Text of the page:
If you ever want to know what chemo brain is like then just picture yourself trying to play a terrible game of charades where absolutely no one gets you. Lately I have been struggling to find words I never would have struggled with prior to cancer. At times I can laugh it off and say, welp that’s my chemo brain. Other times, not so much. The struggle is real.
Memorization is also a challenge. I used to be able to remember numbers and combos like the back of my hand. Now I thank God that he gave someone the knowledge to create electronic devices that can store that information. I am starting to become one heck of a great note taker and an organizer of my thoughts in electronic form, score one for me! Perhaps I am destined to follow in Thomas Edison’s foot steps and become grand in the world of note taking or perhaps I’ll just have one heck of a collection of note taking journals. All I know is the cloud is my friend!
It’s definitely making me stop and think before I speak. It is both a gift and a curse. The gift is that I listen more and speak less. The curse is that I can have an internal debate going on in my head that would make Judge Judy throw her gavel across the room while I envision her to say, “just spit it out.”
Often times if I am frustrated by something in the journey I’ll research to see if any remedies are out there or how long the side effect will last. I should not have done that with chemo brain. It lasts for 10 YEARS! I didn’t know whether to laugh, cry, or break a plate. Holy moly that feels like a lifetime when you’ve just learned to celebrate each day one at a time.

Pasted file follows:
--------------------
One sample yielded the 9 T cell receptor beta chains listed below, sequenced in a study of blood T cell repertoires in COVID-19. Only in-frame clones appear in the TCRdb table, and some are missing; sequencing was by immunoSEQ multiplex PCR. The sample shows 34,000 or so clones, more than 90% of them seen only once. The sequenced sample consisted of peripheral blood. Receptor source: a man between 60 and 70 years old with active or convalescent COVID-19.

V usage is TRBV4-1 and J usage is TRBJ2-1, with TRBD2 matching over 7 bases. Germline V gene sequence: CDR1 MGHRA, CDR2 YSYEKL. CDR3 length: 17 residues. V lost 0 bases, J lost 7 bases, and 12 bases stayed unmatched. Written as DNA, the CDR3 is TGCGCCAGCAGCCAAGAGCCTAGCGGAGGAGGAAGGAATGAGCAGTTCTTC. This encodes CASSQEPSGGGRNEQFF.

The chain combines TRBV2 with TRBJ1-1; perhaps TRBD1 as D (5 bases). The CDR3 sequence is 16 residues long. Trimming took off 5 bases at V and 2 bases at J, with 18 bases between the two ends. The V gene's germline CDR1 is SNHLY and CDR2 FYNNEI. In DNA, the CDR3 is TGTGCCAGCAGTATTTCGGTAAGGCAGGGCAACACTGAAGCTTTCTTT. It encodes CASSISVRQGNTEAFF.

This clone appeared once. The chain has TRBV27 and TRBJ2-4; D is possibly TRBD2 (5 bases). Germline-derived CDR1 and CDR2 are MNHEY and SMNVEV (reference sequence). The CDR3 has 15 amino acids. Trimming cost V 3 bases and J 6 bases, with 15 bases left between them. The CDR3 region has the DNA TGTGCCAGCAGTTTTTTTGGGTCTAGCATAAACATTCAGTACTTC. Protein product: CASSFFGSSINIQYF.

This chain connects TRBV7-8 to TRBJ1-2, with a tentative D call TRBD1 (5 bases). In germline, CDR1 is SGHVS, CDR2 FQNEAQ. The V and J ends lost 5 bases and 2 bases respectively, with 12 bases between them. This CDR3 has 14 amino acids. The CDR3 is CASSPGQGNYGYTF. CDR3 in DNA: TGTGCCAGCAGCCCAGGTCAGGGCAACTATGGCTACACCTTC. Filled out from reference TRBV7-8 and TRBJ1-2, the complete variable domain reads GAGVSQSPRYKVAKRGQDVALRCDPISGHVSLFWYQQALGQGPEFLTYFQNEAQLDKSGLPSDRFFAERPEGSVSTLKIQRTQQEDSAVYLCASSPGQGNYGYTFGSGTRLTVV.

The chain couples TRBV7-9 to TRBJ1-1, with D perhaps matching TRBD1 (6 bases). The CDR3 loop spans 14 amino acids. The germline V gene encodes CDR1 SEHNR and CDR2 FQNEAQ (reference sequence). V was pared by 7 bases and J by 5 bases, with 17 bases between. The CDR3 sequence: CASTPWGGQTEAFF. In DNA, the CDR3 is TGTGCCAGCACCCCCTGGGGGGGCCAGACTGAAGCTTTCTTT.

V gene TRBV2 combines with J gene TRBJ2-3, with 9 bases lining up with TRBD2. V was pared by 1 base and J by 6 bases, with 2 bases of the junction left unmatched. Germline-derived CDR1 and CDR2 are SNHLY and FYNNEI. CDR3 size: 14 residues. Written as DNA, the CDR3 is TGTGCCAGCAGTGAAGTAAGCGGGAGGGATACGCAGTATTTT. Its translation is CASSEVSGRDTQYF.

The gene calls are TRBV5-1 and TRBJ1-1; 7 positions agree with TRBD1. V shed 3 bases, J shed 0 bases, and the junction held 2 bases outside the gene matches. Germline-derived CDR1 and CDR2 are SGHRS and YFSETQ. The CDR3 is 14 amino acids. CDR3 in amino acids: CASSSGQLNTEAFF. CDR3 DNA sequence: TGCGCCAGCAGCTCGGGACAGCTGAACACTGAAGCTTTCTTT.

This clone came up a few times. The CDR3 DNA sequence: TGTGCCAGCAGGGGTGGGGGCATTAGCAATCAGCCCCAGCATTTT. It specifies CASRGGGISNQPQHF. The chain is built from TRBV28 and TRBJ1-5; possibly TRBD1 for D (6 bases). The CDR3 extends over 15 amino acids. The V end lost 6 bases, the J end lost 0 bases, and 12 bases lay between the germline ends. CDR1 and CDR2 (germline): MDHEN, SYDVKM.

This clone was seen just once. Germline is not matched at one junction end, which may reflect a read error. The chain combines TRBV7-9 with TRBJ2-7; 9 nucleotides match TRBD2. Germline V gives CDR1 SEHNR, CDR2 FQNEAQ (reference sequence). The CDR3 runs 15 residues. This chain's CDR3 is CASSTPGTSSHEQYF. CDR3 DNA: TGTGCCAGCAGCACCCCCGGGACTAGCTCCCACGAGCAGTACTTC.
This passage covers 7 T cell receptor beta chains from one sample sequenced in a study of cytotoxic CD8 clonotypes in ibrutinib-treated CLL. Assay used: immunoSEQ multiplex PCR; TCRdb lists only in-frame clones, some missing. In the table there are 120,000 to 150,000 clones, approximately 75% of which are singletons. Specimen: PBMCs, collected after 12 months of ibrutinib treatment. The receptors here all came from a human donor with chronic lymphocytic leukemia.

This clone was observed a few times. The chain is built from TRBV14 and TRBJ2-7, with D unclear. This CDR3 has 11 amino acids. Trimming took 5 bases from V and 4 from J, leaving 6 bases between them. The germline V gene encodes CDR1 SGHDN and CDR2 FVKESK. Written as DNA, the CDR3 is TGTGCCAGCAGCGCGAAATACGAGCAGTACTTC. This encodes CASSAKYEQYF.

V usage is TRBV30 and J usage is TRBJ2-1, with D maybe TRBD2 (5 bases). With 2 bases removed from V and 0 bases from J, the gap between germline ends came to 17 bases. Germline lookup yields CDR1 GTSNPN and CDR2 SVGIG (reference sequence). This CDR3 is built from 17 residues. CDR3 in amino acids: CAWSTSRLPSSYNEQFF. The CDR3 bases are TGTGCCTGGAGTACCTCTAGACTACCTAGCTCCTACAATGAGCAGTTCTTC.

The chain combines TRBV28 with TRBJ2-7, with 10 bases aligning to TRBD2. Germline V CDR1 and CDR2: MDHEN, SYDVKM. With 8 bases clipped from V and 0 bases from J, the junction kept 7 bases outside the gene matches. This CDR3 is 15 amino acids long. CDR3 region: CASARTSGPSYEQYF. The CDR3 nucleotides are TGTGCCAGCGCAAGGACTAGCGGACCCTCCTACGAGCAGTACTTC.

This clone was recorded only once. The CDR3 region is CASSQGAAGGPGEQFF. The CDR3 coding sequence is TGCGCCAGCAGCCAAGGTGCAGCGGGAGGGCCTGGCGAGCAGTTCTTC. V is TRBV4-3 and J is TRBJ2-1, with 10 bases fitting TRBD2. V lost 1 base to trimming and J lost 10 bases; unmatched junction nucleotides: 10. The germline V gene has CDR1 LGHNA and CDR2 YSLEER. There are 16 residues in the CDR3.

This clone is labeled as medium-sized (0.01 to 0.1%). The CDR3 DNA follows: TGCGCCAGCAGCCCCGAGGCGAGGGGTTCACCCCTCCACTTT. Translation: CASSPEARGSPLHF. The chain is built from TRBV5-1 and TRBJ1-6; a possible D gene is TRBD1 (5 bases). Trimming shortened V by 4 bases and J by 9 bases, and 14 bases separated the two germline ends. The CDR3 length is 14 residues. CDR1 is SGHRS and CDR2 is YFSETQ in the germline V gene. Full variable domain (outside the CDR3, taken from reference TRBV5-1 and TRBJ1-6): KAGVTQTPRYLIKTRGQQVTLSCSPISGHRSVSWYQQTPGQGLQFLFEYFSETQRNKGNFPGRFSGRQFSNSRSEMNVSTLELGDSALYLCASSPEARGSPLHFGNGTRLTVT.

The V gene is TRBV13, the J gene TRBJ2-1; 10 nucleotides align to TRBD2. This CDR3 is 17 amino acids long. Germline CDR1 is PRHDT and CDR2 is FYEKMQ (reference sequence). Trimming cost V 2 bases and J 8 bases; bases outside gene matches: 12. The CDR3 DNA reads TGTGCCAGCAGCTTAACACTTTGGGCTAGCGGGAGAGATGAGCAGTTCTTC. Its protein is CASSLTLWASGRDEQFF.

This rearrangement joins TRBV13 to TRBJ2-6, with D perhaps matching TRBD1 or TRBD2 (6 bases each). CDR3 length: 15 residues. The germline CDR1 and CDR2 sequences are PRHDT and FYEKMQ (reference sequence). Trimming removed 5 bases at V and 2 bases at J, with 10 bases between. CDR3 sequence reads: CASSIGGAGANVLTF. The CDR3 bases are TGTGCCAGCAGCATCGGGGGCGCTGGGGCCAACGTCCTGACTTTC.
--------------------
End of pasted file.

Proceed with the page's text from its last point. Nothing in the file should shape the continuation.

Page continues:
The Americans with Disabilities Act actually recognizes chemo brain as a real thing. Outside of constantly playing bad games of charades to find words other effects are difficulty in concentrating on a single task, problems with short-term memory, misplacing objects, confusing dates and appointments, or mental fog like issues.
Of course when my husband says to me, “we forgot to go see The Last Jedi.” I was like, man that darn chemo brain with a hard wink! It’s like what I would imagine the selective hearing my husband has at times would be. I’ll chalk it up to a perk that I don’t recall needing to go see Sci-Fi hoopla.
While many researchers are still studying chemo brain there are a few things that can help. Exercising can help improve mental functions. Memory aids as I mentioned above, apps and notepads are your friend. Treating fatigue and sleep issues as neither of these help memory muscle. Helping to manage stress and anxiety can help elevate chemo brain symptoms as your mood elevates. Lastly, minimizing distractions helps vastly in focus.
Until someone comes up with a way to reverse chemo brain I’ll continue playing bad games of charades with myself because no one else really knows they are playing except me!
Raise those Cabernet glasses to bad games of charades, short hand, and awesome note taking!